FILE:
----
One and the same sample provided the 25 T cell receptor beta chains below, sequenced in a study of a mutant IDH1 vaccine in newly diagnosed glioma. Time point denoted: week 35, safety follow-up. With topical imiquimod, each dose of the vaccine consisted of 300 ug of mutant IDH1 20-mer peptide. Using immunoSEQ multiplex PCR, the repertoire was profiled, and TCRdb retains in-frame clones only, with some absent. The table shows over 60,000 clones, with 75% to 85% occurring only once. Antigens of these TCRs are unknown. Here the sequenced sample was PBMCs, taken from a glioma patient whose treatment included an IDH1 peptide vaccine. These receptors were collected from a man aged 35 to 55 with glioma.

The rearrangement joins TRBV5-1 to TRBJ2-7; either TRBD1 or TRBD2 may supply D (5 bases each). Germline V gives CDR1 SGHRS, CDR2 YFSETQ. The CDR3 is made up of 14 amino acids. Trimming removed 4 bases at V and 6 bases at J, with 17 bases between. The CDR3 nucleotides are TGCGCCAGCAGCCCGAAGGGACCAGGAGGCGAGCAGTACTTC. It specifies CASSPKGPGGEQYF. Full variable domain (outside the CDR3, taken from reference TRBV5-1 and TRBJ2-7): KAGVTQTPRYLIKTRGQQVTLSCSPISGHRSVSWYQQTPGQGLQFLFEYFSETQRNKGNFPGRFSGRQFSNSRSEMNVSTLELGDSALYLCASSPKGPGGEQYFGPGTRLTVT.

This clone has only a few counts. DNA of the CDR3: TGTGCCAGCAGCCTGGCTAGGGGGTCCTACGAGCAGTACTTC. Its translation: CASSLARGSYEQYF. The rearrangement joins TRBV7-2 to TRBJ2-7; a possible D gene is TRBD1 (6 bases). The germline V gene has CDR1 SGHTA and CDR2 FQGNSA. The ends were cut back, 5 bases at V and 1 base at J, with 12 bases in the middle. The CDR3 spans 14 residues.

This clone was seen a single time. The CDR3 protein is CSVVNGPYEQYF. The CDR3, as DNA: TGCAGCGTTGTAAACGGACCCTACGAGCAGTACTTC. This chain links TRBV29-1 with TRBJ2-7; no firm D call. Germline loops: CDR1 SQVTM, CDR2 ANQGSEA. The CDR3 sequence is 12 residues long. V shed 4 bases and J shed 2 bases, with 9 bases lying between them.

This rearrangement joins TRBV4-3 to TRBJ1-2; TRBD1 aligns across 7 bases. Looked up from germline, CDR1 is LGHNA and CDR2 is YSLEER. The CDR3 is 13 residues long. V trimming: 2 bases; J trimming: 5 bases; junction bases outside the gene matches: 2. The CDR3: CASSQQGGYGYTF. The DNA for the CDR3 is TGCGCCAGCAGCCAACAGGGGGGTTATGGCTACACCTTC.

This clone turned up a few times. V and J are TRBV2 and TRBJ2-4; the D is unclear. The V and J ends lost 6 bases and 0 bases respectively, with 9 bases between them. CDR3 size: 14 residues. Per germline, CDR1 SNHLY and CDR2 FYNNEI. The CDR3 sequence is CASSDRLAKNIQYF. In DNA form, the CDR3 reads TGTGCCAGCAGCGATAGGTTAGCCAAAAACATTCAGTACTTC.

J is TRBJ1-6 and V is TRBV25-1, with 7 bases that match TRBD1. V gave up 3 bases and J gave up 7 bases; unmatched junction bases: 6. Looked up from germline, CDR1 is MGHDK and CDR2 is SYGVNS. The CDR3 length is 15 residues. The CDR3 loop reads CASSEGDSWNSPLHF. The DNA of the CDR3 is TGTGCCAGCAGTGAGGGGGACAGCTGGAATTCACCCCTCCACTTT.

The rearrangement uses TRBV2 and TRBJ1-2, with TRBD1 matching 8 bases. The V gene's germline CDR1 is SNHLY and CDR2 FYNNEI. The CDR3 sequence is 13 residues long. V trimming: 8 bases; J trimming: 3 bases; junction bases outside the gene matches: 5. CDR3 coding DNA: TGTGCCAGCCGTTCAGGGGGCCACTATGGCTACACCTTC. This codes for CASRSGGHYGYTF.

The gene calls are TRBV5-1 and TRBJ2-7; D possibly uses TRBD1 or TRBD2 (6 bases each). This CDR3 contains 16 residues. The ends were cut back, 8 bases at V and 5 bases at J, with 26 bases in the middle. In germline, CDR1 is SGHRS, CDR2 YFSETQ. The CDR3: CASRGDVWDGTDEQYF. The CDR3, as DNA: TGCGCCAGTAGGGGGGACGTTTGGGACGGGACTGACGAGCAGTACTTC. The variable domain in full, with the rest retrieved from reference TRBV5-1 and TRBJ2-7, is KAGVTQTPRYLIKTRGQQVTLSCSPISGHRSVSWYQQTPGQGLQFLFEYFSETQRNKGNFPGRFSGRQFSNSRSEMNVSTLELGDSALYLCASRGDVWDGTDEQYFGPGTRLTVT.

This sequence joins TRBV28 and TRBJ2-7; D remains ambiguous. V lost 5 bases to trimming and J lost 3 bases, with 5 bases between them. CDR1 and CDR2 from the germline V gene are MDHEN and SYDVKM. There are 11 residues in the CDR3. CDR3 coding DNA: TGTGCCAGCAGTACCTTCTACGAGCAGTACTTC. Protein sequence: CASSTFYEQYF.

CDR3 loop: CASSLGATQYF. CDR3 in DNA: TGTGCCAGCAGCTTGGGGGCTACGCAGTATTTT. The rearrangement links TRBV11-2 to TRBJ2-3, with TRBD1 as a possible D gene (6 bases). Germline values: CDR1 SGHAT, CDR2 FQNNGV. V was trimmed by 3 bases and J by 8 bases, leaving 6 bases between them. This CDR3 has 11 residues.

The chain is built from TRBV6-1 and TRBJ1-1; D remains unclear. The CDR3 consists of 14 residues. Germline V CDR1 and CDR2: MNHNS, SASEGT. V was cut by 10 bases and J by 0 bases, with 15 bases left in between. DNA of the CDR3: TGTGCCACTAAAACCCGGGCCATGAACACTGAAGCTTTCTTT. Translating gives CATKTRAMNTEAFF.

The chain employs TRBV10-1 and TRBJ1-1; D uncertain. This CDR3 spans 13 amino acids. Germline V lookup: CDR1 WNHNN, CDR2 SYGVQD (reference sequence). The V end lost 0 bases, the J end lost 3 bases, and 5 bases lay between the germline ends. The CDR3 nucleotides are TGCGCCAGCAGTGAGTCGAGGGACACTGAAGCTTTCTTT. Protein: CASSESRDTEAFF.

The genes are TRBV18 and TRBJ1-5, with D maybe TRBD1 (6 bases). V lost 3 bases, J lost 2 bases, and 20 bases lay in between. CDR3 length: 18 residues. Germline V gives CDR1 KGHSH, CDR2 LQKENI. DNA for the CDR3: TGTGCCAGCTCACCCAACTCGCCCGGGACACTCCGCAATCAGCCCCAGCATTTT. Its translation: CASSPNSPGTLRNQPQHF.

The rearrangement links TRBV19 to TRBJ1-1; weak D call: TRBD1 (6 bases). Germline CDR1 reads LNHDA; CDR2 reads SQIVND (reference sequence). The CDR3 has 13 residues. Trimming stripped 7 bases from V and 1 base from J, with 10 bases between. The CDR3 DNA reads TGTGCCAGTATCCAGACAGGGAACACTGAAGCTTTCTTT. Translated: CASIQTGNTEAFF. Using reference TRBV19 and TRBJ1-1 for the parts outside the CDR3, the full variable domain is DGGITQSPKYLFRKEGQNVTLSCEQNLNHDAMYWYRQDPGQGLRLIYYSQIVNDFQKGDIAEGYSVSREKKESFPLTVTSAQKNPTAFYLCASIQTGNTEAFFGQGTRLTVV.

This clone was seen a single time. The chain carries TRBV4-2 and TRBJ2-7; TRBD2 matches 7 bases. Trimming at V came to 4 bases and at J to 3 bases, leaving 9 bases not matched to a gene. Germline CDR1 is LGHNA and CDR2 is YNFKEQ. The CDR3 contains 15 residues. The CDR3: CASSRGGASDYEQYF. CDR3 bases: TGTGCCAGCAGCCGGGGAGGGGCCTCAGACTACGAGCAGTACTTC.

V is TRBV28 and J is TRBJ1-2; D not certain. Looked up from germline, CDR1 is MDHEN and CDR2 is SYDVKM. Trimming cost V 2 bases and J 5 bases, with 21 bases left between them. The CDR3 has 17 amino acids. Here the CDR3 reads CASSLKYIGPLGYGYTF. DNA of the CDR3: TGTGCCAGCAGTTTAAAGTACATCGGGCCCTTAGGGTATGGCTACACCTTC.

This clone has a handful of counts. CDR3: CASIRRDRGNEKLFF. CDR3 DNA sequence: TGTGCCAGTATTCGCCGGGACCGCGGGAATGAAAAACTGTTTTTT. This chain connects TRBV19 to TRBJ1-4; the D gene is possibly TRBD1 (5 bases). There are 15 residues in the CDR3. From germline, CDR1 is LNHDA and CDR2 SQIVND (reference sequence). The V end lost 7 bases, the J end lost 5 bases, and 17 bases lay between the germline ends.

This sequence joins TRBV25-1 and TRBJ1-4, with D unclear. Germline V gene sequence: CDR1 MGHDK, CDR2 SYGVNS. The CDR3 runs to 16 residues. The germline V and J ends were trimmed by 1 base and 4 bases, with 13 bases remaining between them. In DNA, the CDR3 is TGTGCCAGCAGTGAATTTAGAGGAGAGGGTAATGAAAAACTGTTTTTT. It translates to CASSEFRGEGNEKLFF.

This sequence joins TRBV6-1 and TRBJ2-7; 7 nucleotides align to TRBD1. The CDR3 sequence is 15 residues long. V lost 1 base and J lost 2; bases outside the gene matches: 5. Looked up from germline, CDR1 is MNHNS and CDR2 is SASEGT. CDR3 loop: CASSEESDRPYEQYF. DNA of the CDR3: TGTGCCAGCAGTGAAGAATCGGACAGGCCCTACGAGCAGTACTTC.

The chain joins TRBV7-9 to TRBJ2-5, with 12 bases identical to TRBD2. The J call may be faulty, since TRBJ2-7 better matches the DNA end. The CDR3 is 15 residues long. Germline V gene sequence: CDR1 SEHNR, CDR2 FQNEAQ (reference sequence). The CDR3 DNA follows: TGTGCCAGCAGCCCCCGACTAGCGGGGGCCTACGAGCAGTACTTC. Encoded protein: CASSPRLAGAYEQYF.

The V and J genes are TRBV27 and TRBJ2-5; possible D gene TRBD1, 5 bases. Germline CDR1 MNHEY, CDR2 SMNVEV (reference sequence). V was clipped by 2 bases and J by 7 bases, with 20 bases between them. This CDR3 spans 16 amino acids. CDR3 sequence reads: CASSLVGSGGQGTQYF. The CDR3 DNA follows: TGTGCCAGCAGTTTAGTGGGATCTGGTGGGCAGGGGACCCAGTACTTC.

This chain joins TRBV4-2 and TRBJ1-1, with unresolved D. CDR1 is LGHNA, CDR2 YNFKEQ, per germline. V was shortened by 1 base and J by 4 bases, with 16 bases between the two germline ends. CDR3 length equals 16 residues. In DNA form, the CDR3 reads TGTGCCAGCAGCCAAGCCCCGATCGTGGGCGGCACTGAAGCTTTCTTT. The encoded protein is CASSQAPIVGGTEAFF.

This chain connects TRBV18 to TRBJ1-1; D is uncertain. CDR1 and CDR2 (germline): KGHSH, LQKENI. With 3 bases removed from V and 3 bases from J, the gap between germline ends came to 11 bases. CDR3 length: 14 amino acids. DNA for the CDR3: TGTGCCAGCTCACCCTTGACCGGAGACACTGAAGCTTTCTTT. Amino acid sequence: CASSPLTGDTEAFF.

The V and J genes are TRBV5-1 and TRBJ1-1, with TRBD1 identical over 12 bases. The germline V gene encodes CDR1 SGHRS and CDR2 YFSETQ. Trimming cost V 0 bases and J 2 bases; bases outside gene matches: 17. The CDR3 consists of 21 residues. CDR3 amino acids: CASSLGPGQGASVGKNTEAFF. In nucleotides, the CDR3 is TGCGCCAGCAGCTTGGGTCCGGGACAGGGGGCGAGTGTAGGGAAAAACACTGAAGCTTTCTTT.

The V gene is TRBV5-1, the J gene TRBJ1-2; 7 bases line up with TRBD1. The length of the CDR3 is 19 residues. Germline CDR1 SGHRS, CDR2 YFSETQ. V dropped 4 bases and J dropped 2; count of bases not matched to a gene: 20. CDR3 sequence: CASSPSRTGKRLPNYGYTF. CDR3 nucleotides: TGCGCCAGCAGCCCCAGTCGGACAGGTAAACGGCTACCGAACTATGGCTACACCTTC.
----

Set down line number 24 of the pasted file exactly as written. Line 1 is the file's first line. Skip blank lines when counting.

This chain connects TRBV18 to TRBJ1-1; D is uncertain. CDR1 and CDR2 (germline): KGHSH, LQKENI. With 3 bases removed from V and 3 bases from J, the gap between germline ends came to 11 bases. CDR3 length: 14 amino acids. DNA for the CDR3: TGTGCCAGCTCACCCTTGACCGGAGACACTGAAGCTTTCTTT. Amino acid sequence: CASSPLTGDTEAFF.